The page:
Where will the necessary materials and observations for this blog come from? On what basis do I presume to engage these questions? Partly from having grown up as the child and grandchild of these people. Partly from interviews I conducted with my mother, father, and my father’s sisters before they died. Partly from having read and thought about such questions as I negotiated similar boundaries (sometimes well, sometimes not) in my own life. Partly from having done a lot of focused research on Asheville, western North Carolina, the larger southern mountain region, and the particular circumstances of the lives I am trying to write about. Partly from having spent years researching, writing and teaching about historical, cultural, and social change.
Thanks to Asheville city directories, Sanborn fire maps, and related data, I know (for example) exactly what kind of house (now long gone) my grandfather Asbury Whisnant first rented on South French Broad Avenue when he married in 1907 and started his family. I know something about how it was for Pierce Rudisill (my mother’s sweet and gentle adoptive father) to try to make a living and a life as a cement finisher and construction laborer in 1920s and 1930s Asheville.
I have learned a good bit about what sort of plant and employee village a Dutch rayon company built on Hominy Creek in 1927, and how it was for my father to work there as a self-trained engineer for 27 years before he found a letter on his desk one day after lunch, saying that as of 5:00 p.m. his services would no longer be needed.
And in recent years, along with many others, I have learned to search and access the vast numbers of documents and images that are now available in digital form. In the years since I typed my graduate papers and dissertation, these resources have transformed the work historians do, and enabled previously undreamed of ways of presenting them.
Naming the Blog
The name I have chosen for this blog, as some will certainly recognize, is from a line of “Swannanoa Tunnel,” an old song (one of several remakes of the familiar “Nine-Pound Hammer”) collected by Cecil Sharp and Maude Karpeles in western North Carolina in 1916: “Asheville junction, Swannanoa Tunnel, / All caved in, baby, all caved in.” The WNC Railroad tunnel through Swannanoa Mountain, opened in 1879, had taken 20 years to build by hand labor and cost 300 convict laborers their lives (see many WNCRR images). It opened Asheville to the greatest of its development booms.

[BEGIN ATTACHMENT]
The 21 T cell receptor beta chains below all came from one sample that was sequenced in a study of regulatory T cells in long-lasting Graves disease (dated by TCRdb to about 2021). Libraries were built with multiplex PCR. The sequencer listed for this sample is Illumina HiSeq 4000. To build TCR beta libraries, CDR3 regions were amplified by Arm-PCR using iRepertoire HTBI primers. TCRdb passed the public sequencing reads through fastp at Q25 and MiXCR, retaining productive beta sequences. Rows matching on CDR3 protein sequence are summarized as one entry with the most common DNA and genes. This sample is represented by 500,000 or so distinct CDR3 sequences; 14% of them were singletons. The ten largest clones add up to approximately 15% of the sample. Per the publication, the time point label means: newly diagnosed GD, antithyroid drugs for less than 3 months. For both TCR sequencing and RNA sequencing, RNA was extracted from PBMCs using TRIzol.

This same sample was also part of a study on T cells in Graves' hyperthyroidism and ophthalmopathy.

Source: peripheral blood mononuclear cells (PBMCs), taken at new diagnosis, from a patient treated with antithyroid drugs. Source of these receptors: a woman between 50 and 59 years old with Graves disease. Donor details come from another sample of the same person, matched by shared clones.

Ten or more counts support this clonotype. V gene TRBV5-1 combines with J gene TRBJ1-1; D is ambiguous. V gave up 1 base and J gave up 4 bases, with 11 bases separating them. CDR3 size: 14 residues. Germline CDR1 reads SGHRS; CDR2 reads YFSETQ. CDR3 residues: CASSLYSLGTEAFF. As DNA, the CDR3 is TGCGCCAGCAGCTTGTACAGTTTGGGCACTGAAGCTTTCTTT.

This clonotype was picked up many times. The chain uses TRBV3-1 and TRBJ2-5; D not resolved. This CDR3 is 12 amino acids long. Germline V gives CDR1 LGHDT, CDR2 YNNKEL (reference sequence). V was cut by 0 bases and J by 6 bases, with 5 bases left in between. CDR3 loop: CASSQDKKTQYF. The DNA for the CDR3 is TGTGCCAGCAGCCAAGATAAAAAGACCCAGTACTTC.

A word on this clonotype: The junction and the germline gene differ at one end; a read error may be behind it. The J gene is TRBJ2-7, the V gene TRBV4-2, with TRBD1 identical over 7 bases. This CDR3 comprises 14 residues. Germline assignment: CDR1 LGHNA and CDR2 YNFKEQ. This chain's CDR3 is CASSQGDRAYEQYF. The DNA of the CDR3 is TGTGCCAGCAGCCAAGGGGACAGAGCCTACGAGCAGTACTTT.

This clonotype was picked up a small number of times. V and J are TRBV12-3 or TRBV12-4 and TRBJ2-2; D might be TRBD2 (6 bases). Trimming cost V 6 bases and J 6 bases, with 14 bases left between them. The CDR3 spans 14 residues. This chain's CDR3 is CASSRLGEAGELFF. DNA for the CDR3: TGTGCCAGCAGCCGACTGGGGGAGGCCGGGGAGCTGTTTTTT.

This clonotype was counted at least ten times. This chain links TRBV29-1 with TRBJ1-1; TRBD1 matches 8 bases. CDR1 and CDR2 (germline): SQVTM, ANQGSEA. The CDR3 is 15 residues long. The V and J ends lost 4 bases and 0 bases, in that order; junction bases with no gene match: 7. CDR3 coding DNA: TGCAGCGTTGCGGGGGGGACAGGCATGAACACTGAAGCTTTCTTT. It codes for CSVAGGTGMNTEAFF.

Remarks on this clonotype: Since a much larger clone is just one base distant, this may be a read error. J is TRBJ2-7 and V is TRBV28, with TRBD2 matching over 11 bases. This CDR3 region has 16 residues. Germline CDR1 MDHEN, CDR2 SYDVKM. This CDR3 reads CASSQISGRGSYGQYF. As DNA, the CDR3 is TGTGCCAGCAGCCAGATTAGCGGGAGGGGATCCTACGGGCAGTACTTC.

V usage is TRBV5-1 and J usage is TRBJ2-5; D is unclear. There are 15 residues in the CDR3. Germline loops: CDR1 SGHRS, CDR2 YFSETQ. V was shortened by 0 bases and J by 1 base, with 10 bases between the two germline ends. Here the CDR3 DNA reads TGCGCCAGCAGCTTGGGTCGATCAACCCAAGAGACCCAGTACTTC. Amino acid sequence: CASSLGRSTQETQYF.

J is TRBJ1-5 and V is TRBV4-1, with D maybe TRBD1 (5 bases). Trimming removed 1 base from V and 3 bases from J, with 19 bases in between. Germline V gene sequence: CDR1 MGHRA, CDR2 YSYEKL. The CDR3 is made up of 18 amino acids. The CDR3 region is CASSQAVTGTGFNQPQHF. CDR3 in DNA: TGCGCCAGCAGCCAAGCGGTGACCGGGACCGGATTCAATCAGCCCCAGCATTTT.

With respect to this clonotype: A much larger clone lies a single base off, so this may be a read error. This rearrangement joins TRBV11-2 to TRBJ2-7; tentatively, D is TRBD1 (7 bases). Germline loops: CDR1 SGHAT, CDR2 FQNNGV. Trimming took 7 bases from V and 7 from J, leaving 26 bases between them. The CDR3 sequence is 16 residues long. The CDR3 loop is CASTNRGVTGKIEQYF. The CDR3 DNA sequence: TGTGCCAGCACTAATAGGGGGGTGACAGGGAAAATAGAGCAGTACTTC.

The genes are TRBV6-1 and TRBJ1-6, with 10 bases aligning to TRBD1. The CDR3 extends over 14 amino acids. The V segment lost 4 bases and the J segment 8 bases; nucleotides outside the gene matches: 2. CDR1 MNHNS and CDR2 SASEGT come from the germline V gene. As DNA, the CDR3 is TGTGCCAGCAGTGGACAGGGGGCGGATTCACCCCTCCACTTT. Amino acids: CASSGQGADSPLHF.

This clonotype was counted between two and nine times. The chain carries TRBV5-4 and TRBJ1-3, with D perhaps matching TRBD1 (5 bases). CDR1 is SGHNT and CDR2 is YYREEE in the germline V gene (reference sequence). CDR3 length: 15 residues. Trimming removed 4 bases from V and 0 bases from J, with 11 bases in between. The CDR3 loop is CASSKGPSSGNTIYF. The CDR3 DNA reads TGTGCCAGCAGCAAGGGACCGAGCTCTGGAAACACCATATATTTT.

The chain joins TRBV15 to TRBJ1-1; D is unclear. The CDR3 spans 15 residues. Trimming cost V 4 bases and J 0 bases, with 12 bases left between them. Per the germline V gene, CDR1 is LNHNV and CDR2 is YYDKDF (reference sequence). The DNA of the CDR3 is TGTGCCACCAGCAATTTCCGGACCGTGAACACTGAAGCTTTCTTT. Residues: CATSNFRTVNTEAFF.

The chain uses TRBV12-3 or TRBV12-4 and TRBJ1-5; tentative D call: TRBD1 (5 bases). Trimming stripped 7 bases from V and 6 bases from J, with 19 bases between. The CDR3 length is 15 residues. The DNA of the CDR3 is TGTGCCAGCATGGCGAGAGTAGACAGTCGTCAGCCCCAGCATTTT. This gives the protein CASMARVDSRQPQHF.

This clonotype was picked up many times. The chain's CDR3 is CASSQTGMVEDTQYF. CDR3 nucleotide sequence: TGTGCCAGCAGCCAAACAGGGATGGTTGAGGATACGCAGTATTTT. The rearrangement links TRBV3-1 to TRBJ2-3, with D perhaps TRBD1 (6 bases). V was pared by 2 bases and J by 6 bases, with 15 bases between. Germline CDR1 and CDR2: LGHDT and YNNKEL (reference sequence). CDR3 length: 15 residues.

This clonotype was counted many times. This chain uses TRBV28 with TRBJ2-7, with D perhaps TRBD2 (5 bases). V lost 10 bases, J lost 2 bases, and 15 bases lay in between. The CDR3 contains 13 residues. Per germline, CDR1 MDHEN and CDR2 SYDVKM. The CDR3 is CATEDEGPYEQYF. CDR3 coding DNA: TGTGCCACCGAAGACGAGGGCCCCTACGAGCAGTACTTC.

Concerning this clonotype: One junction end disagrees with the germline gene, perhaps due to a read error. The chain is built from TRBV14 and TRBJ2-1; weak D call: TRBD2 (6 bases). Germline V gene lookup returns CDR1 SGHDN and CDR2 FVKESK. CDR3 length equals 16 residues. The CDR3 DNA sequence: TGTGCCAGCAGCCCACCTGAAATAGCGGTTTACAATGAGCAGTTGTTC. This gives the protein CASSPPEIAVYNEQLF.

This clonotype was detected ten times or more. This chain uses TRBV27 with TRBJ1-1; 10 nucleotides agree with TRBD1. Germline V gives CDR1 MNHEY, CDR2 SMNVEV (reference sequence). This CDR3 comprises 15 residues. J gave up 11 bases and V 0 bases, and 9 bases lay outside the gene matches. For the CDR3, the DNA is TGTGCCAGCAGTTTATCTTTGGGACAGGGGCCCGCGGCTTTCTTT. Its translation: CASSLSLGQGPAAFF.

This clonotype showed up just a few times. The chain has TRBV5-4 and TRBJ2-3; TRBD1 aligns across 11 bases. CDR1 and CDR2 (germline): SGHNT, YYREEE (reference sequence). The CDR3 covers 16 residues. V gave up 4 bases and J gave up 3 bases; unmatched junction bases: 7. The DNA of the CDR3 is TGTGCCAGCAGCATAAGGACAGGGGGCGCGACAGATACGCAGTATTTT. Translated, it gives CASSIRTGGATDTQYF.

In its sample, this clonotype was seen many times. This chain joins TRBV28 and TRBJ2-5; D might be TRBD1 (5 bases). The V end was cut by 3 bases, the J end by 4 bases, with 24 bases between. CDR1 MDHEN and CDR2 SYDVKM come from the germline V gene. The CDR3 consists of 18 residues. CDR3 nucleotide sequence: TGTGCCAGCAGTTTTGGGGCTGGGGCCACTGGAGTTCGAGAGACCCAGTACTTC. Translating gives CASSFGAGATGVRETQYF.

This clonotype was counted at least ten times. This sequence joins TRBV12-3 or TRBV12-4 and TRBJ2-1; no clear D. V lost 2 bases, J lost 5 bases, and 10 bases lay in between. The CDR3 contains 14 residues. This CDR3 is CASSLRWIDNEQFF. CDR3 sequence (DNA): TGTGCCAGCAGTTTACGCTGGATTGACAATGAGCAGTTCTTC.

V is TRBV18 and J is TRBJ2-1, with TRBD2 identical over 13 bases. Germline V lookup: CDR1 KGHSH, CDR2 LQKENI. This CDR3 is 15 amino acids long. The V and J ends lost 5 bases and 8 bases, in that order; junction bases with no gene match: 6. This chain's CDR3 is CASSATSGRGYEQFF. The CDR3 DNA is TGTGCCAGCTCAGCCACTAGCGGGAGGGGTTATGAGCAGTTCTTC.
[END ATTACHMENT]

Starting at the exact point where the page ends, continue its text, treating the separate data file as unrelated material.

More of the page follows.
“Asheville Junction” will function as a metaphor for the junction between my family and Asheville, and for the many historical junctions that built the city: two rivers (the Swannanoa and the French Broad), 19th century drovers’ roads and turnpikes, capital and population streams that flowed into (and mixed within) Asheville, cultural currents, architectural styles, interstate highways. The fabled Swannanoa tunnel evokes the repeated cave-ins Asheville suffered (especially the disastrous one in 1930), and how they affected the have nots as well as the haves (who are generally the only ones considered).
What this Blog Is, and Is Not
A word about what this blog is, and is not. It is centered at the intersection of personal, social and cultural history; of family and community; of public-private ambition and the striving of individuals. It is not genealogy or “family history” in the sense that those terms are generally used. It is not my (or anyone’s) memoir. I will rarely be present in it, except that the observations, reflections and interpretations are mine, as is the voice that tells the story.
I offer the blog not only as hopefully interesting and useful history, but also to honor these good people who lived their lives with all the energy, vision, integrity, generosity and grace they could muster, and whose experience and voices live on within me, every day.
Epilogue: Serendipity Nine Weeks Out
After publishing this Asheville Junction homepage on March 30, 2014, I began working on the posts that were to follow it. Today, reading Douglas Swaim’s Cabins and Castles: The History of Architecture in Buncombe County (1981), I came across this brief statement (from a 1977 National Register of Historic Places nomination) about George Vanderbilt’s projected Biltmore Village (as it came to be called): It was to be “a picturesque European village, architecturally diverse yet harmonious in scale, texture and proportion.” As a site for his village, Vanderbilt bought (“lock, stock, and barrel,” as local people might have said) “the entire village of Best.” Serving briefly as the Asheville terminus of the Western North Carolina Railroad, Best was also known as Asheville Junction. I am glad to have found this unanticipated conjunction of names.
Lou Harshaw, Asheville: Mountain Majesty (2007); Martha Norburn Mead, Asheville in the Land of the Sky (1942). Nan Chase’s Asheville: A History (2007) offers a much more comprehensive treatment than most. Douglas Swaim, Cabins and Castles: The History of Architecture in Buncombe County (1981).